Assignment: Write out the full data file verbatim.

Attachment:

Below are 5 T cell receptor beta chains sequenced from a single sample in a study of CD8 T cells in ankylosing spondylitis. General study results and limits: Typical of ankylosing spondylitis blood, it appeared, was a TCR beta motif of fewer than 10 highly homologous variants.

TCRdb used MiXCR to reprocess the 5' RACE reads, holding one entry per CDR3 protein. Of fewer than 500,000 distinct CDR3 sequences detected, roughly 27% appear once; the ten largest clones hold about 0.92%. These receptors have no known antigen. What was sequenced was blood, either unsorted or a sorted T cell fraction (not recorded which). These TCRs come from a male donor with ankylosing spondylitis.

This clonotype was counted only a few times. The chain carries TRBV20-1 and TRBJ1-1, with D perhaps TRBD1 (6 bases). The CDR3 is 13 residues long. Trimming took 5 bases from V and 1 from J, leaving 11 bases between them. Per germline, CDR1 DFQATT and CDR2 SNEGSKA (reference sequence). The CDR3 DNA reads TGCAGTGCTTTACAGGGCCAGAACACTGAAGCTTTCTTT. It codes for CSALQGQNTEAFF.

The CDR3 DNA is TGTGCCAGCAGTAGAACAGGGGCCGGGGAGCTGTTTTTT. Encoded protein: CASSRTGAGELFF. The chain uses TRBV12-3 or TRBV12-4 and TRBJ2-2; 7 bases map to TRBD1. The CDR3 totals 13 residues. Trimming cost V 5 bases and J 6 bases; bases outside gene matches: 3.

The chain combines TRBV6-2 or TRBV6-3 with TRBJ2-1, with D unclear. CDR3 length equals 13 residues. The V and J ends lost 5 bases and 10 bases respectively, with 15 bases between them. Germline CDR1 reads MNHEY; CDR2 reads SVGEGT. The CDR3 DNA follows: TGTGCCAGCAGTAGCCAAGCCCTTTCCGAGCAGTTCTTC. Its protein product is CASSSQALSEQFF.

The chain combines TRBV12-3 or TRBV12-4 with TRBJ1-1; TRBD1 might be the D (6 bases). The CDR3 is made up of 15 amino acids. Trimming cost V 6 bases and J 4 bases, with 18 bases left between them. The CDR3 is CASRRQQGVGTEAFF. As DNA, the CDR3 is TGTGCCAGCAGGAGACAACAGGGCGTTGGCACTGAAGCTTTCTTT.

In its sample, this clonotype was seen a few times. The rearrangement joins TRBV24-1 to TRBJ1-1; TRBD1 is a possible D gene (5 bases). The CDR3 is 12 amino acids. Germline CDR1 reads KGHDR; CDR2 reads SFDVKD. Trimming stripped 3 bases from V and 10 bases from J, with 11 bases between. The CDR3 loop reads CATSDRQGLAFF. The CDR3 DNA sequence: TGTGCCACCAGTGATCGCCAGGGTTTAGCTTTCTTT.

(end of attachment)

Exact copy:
Below are 5 T cell receptor beta chains sequenced from a single sample in a study of CD8 T cells in ankylosing spondylitis. General study results and limits: Typical of ankylosing spondylitis blood, it appeared, was a TCR beta motif of fewer than 10 highly homologous variants.

TCRdb used MiXCR to reprocess the 5' RACE reads, holding one entry per CDR3 protein. Of fewer than 500,000 distinct CDR3 sequences detected, roughly 27% appear once; the ten largest clones hold about 0.92%. These receptors have no known antigen. What was sequenced was blood, either unsorted or a sorted T cell fraction (not recorded which). These TCRs come from a male donor with ankylosing spondylitis.

This clonotype was counted only a few times. The chain carries TRBV20-1 and TRBJ1-1, with D perhaps TRBD1 (6 bases). The CDR3 is 13 residues long. Trimming took 5 bases from V and 1 from J, leaving 11 bases between them. Per germline, CDR1 DFQATT and CDR2 SNEGSKA (reference sequence). The CDR3 DNA reads TGCAGTGCTTTACAGGGCCAGAACACTGAAGCTTTCTTT. It codes for CSALQGQNTEAFF.

The CDR3 DNA is TGTGCCAGCAGTAGAACAGGGGCCGGGGAGCTGTTTTTT. Encoded protein: CASSRTGAGELFF. The chain uses TRBV12-3 or TRBV12-4 and TRBJ2-2; 7 bases map to TRBD1. The CDR3 totals 13 residues. Trimming cost V 5 bases and J 6 bases; bases outside gene matches: 3.

The chain combines TRBV6-2 or TRBV6-3 with TRBJ2-1, with D unclear. CDR3 length equals 13 residues. The V and J ends lost 5 bases and 10 bases respectively, with 15 bases between them. Germline CDR1 reads MNHEY; CDR2 reads SVGEGT. The CDR3 DNA follows: TGTGCCAGCAGTAGCCAAGCCCTTTCCGAGCAGTTCTTC. Its protein product is CASSSQALSEQFF.

The chain combines TRBV12-3 or TRBV12-4 with TRBJ1-1; TRBD1 might be the D (6 bases). The CDR3 is made up of 15 amino acids. Trimming cost V 6 bases and J 4 bases, with 18 bases left between them. The CDR3 is CASRRQQGVGTEAFF. As DNA, the CDR3 is TGTGCCAGCAGGAGACAACAGGGCGTTGGCACTGAAGCTTTCTTT.

In its sample, this clonotype was seen a few times. The rearrangement joins TRBV24-1 to TRBJ1-1; TRBD1 is a possible D gene (5 bases). The CDR3 is 12 amino acids. Germline CDR1 reads KGHDR; CDR2 reads SFDVKD. Trimming stripped 3 bases from V and 10 bases from J, with 11 bases between. The CDR3 loop reads CATSDRQGLAFF. The CDR3 DNA sequence: TGTGCCACCAGTGATCGCCAGGGTTTAGCTTTCTTT.